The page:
Cotard delusion sounds like a silly disease, but feeling like you're dead and like your body isn't your own is no laughing matter.
In 1880, a woman known to posterity as “Mademoiselle X” visited French doctor Jules Cotard. She complained of feelings of anxiety, despair, and a more serious symptom: she believed she was dead. Cotard dubbed her mysterious affliction “the delirium of negation” and set out to document one of the rarest diseases known to man: “Cotard delusion” or “walking corpse syndrome.”
How Mademoiselle X Came To Believe She Was A Zombie
Patients with Cotard delusion often deny either their own existence or the existence of parts of their body; they may be convinced that they’re rotting, have lost their internal organs, or have already died.
Death may have ravaged the entire body, or it can be confined to specific body parts, as it was for Mademoiselle X, who believed she had no internal organs, nervous system, or torso. The disease is often preceded or accompanied by a profound depression and feeling of disconnection from the living world.
Patients are perfectly able to see their body, but because they don’t perceive it as living, they often neglect its care and hygiene. Therein lie the physical dangers of the disease: though sufferers of Cotard delusion are typically in excellent physical health, they are unlikely to remain so.
Mademoiselle X, for example, seemed to have no physical ailments at all, but her conviction that her stomach had died led her to stop eating, and she died of starvation before psychiatric treatment could begin.
She also displayed another trait common to those with Cotard delusion: a belief in her own immortality. It might seem paradoxical that someone who believes they’re dead could also think they’re going to live forever — but in Mademoiselle X’s case, it made sense. She believed she had been cursed to eternal damnation, a walking death.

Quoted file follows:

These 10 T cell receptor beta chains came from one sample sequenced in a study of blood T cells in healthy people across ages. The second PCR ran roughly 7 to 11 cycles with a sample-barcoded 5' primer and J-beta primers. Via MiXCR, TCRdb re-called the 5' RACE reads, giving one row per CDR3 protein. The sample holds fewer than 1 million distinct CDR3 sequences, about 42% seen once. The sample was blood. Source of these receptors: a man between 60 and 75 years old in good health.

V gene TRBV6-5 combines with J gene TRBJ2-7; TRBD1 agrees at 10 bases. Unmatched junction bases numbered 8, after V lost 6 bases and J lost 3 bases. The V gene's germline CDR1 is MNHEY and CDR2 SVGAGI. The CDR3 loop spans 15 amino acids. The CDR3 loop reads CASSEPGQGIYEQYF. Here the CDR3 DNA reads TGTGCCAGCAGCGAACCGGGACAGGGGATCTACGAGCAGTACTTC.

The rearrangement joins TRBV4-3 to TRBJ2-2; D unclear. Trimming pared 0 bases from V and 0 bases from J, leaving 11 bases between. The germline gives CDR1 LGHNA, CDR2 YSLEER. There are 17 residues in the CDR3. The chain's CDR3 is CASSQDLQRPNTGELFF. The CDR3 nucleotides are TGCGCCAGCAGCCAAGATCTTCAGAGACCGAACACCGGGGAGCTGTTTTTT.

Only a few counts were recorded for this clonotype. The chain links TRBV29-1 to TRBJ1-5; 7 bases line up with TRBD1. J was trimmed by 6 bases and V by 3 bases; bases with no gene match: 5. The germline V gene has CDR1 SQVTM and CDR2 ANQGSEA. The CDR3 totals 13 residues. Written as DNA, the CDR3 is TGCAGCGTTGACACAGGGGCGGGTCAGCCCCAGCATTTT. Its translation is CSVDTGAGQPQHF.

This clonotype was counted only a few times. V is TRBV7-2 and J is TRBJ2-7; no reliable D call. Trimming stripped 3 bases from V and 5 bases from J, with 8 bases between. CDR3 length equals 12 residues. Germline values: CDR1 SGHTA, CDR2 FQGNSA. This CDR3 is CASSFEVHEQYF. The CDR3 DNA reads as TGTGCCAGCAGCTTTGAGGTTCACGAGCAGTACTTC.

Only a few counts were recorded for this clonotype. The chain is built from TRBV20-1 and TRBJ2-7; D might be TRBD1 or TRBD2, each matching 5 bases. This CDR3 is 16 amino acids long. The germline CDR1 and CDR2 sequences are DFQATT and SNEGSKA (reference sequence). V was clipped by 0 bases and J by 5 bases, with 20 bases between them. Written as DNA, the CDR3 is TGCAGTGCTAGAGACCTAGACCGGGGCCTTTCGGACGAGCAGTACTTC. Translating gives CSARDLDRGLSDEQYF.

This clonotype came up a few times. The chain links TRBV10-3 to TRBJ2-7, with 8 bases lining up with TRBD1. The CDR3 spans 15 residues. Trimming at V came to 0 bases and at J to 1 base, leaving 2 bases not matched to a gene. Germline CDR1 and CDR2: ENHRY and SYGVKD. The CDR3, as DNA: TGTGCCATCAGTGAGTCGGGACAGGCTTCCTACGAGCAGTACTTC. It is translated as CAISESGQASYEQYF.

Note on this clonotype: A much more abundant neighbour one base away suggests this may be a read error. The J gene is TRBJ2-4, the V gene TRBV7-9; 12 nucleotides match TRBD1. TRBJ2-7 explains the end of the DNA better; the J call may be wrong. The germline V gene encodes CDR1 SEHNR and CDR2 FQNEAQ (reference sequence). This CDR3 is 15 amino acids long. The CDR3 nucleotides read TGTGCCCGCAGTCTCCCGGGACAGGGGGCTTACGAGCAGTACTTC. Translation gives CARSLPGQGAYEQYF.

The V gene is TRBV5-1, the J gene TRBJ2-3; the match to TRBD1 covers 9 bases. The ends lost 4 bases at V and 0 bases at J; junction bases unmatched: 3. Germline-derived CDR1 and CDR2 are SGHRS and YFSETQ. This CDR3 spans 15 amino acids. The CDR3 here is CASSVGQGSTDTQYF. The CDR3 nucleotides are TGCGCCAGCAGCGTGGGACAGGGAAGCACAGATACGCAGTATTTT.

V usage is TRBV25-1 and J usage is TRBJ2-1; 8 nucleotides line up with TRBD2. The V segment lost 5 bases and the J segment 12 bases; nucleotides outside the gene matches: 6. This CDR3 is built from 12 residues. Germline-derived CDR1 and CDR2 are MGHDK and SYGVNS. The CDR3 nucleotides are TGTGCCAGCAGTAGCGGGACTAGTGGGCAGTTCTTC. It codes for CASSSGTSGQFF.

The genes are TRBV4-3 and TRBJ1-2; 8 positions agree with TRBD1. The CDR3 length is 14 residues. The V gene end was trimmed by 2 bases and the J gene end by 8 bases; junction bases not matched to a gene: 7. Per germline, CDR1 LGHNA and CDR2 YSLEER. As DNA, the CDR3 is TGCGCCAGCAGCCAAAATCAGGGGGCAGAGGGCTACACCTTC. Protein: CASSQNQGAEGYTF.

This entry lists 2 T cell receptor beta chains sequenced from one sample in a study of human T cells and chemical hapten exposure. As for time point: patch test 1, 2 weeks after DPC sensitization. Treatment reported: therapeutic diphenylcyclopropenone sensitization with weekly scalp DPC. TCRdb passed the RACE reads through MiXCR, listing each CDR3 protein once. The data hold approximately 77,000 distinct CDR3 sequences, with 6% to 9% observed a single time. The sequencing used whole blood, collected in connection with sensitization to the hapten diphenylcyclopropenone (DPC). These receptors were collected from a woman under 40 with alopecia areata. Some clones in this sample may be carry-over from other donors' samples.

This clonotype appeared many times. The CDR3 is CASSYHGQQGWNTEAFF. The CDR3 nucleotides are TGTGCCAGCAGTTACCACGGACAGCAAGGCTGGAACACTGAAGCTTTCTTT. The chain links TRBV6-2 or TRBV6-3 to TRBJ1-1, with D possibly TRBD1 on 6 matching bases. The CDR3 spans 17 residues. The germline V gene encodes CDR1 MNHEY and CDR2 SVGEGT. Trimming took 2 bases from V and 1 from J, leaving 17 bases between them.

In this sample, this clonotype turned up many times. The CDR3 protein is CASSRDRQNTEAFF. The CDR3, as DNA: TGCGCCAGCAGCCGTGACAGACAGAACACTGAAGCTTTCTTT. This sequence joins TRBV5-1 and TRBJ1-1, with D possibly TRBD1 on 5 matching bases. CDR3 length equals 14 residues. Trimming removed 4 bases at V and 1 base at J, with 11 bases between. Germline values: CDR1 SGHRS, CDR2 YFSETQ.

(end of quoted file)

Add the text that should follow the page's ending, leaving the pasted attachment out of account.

In short, she thought she was a zombie.
Cotard Delusion Through The Ages
Mademoiselle X isn’t alone in her experiences, though since 1880, only a few real documented cases have been found. Part of the difficulty is that Cotard delusion is often diagnosed as another mental disorder like schizophrenia — a condition that often presents alongside it.
A 2008 case study documented the experiences of a Ms. L, a 53-year-old Filipino woman who terrified her family with her complaints about her own death. She said she was rotting and couldn’t stand the smell of her own flesh. When she told her family to take her to the morgue, they called 911.
In 1996, a Scottish man who suffered a brain injury in a motorcycle accident believed that he had died during the recovery process; when his mother relocated him to South Africa, the heat convinced him he’d gone to hell.
A 46-year-old woman announced to her medical team that they were liars: she knew she didn’t have a pulse, didn’t sleep, and hadn’t eaten or gone to the bathroom in months. She thought her internal organs had rotted and her blood dried up.
In 2013, writer Esmé Weijun Wang thought she’d finally figured out why she was being plagued by depression, anxiety, and feelings of unreality: a fainting spell several months earlier had actually been her death, and she was now being made to live in a kind of unending purgatory that resembled her old life.
The Mysterious Neural Causes Of Walking Corpse Syndrome
Cotard delusion continues to baffle medical professionals to this day. Current research links the disease to Capgras delusion, a condition that causes sufferers to believe that the people around them have been replaced by imposters. Capgras delusion is believed to result from neural misfiring in the area of the brain that recognizes faces.
The hypothesis is that Cotard delusion simply takes this one step further; instead of having trouble recognizing and associating emotion with the faces of others, patients fail to recognize and relate to their own bodies.
What is known is that the disease typically presents itself in three stages. During the first, germination, patients become anxious or depressed. In the second, blooming, they begin to develop the delusion that they are dead. In the third and final stage, the chronic stage, it becomes almost impossible to use reason to convince the patient that they are, in fact, alive.
The good news is that there’s hope for those afflicted with Cotard delusion. As it is closely related to depression, antidepressants and psychiatric treatments can help; many, like Ms. L, come to once again believe they are alive. Scientists hope that with more research, they will be able to continue to uncover better solutions — and finally solve a piece of the puzzle that is the human brain.
After learning about Cotard’s syndrome, also known as Walking Corpse Syndrome, check out alien hand syndrome, the disease that makes you believe your hand has a mind of its own. Then, read about catalepsy, the creepy origins of “Saved by the Bell.”